Unions are horrified at the mask mandate rollback — and fear workers' lives are at risk again

Unions that rep frontline workers say they'll pay the price for a policy that forces them to play "vaccine police"

Published May 29, 2021 10:00AM (EDT)

Yellow cab taxi drivers block traffic in a protest demanding debt forgiveness for cabbies hit hard by the coronavirus pandemic, in New York City on February 10, 2021. - New York City taxi cab drivers held a day of action calling for debt forgiveness for loss of income amid work shortage due to the coronavirus (COVID-19) pandemic. (ANGELA WEISS/AFP via Getty Images)
Yellow cab taxi drivers block traffic in a protest demanding debt forgiveness for cabbies hit hard by the coronavirus pandemic, in New York City on February 10, 2021. - New York City taxi cab drivers held a day of action calling for debt forgiveness for loss of income amid work shortage due to the coronavirus (COVID-19) pandemic. (ANGELA WEISS/AFP via Getty Images)

On May 13, the U.S. Centers for Disease Control and Prevention lifted the indoor mask mandate for people who say they are vaccinated. Individually, many of those who were vaccinated celebrated the news at what seemed like a step towards a pre-pandemic normalcy. Yet public health experts and unions alike were horrified.

In a May 17 tweet, the New York State Nurses Association, which represents 40,000 Registered Nurses, warned "the rushed CDC mask guidance is a rollback on patients' & workers' protections across the country. The path to stop the virus is more than the vaccine alone. This guidance will push communities to remove their masks sooner than recommended — risking lives."

Indeed, the unions that represent healthcare professionals and essential frontline workers are speaking out about the CDC's walkback on masks. These workers, they say, have paid for and will continue to pay for the nation's scandalous lack of preparation for this totally foreseeable event.

The United Food and Commercial Workers (UFCW), which represents 1.3 million food and retail workers, also blasted the CDC's new guidance, saying it would force retail workers to play "vaccination police" to sort out which customers needed to wear masks.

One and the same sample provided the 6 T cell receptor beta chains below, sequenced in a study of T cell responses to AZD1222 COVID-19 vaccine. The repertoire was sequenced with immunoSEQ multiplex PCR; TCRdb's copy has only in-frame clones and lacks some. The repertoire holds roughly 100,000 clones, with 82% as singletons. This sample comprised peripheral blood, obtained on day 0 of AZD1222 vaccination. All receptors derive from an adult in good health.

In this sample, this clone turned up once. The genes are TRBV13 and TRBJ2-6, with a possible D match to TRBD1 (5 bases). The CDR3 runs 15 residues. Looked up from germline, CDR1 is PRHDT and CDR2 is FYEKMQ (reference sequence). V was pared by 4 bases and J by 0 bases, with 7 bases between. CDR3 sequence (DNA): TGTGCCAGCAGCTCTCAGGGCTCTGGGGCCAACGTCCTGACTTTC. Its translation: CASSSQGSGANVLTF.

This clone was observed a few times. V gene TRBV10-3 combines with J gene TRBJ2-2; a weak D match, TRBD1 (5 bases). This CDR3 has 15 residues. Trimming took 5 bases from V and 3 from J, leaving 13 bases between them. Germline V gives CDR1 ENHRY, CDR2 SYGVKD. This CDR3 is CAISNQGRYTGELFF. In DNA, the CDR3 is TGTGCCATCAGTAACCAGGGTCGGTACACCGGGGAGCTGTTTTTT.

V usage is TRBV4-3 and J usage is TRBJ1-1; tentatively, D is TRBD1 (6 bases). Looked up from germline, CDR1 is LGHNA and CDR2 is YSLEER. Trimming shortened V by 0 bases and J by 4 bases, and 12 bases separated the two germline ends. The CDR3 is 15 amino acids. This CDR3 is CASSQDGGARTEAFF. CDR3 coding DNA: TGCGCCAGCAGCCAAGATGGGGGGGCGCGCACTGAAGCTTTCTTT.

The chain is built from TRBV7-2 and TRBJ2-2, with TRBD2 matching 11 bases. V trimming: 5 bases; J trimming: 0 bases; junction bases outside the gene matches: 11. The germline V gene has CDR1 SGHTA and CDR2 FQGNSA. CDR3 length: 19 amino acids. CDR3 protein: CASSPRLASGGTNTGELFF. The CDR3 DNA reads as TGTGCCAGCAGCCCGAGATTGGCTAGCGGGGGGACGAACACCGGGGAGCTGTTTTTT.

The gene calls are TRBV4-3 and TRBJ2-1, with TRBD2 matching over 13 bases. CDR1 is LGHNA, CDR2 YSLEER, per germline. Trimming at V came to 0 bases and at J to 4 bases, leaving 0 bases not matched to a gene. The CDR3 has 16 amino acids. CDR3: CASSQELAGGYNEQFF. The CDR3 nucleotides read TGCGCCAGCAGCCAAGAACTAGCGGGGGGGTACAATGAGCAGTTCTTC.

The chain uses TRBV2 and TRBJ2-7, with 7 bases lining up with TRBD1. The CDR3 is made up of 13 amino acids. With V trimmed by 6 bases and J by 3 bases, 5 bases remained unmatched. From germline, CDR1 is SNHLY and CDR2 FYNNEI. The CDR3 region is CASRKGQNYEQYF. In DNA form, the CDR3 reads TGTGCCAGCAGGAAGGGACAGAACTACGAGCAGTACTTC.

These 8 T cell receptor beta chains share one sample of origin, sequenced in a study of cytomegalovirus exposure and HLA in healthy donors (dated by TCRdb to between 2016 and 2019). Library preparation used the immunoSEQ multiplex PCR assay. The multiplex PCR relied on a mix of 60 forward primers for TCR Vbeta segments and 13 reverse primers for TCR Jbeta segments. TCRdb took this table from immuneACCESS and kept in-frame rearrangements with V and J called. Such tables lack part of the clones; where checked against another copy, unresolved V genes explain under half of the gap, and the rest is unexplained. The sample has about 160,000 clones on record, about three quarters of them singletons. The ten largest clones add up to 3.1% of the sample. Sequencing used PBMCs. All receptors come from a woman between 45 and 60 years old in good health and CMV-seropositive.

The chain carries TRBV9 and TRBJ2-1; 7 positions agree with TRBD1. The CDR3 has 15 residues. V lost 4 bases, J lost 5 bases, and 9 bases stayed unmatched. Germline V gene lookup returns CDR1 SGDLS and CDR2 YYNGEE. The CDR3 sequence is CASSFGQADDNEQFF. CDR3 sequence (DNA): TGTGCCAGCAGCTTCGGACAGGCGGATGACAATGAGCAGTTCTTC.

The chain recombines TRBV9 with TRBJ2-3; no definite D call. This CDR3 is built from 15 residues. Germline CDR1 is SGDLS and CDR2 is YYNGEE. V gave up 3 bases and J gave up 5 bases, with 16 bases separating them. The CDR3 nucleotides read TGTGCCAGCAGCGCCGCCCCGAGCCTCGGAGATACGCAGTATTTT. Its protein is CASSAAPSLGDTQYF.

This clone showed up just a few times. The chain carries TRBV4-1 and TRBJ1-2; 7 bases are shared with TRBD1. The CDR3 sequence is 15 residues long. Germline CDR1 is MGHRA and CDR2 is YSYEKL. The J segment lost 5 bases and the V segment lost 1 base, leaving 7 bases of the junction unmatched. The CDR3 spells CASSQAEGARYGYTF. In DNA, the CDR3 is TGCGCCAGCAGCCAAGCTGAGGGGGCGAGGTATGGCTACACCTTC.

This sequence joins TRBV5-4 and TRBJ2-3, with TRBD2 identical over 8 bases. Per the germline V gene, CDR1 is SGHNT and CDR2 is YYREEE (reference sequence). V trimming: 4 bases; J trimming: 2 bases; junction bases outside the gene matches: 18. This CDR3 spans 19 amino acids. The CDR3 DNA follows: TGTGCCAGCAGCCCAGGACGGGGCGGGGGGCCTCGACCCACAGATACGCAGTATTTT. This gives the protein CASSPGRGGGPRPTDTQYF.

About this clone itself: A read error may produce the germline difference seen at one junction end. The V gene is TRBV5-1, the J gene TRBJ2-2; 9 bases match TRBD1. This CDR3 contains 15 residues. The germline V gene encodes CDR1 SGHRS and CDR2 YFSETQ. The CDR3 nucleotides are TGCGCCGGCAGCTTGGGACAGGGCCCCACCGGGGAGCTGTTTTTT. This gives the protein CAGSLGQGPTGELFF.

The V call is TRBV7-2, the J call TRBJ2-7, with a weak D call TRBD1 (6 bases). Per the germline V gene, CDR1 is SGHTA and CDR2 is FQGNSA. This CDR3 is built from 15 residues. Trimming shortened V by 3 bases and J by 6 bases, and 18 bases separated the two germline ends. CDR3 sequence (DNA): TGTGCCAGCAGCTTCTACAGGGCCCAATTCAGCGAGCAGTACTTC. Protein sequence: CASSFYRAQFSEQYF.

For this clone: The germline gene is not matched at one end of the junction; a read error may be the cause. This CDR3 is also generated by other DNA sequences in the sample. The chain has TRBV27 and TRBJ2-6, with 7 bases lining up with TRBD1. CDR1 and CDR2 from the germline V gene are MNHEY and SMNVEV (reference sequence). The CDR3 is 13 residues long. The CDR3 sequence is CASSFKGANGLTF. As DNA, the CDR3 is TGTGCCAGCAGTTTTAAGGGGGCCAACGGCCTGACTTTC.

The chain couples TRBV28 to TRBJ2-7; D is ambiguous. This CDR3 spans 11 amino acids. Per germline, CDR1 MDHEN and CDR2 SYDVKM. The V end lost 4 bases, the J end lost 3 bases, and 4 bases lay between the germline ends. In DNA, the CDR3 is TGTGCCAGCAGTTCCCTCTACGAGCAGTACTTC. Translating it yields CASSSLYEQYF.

The union stated: "Since March 1, UFCW reports a nearly 35-percent increase in grocery-worker deaths and a nearly 30 percent increase in grocery workers infected or exposed following supermarket outbreaks at Whole Foods, Costco, Trader Joe's and other chains across the country."

The union estimated at least 185 grocery workers and 132 meatpacking workers have died from the virus, with tens of thousands of other union members infected or exposed, incurring potential long-term health risks.

A key concern among unions is that in the neighborhoods of color hardest hit by the coronavirus, where a large portion of the essential workforce resides, the rate of vaccination is well below the 50 percent threshold found in whiter, more-affluent areas.

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During a May 19 press briefing, epidemiologist Dr. Celine Gounder echoed the New York State Nurses Association's concerns about the rollback of the indoor-mask mandate. She told reporters the CDC should have coordinated the shift in guidance with "stakeholders" including labor unions and the Federal Occupational Safety and Health Administration.

She was sharply critical of the CDC's decision to rely on the "honor system" when it came to waiving the mask and social-distancing requirements for those that are vaccinated.

"You need to take into consideration other questions: for example, how can you be sure somebody has truly been vaccinated?" she said. "There's a reason somebody goes into a bar and we card them when they want to buy alcohol."

Dr. Gounder also noted that "some of those who have been most resistant to wearing a mask are also those who unfortunately may be most resistant to getting vaccinated right now. And so that does really pose a risk to other people."

According to the former Biden administration COVID advisor, slightly more than one in four Black Americans are vaccinated, with the rate for Hispanics just a few percentage points higher. She maintained that the CDC should have waited for the vaccination rate in communities of color to hit the 50 percent mark before rolling back the requirements.

"It is the duty of public health not to just look out for the individual, but the population and specifically the most vulnerable among us," Dr. Gounder said at press briefing held after the CDC rollback.

Throughout this pandemic, the political and commercial interests have ignored the warnings from health care unions and then failed to admit when the union predictions came to pass.

It was the nurse unions that warned the CDC's watering down of workplace protections that require the disposal of N-95 masks after each encounter with a patient — done to stretch personal protective equipment inventory — would result in nurses dying and the hospitals where they worked becoming vectors for the virus.

Both things happened. Yet even now, we continue to ignore what these professionals we supposedly honor.

In New Jersey, Governor Phil Murphy, who had originally resisted following the CDC mask reset, fell into line on May 23 when he told reporters that he was concerned that New Jersey businesses would lose money because residents would choose to cross the Hudson or Delaware to patronize businesses in neighboring states where there was no longer an indoor mask requirement.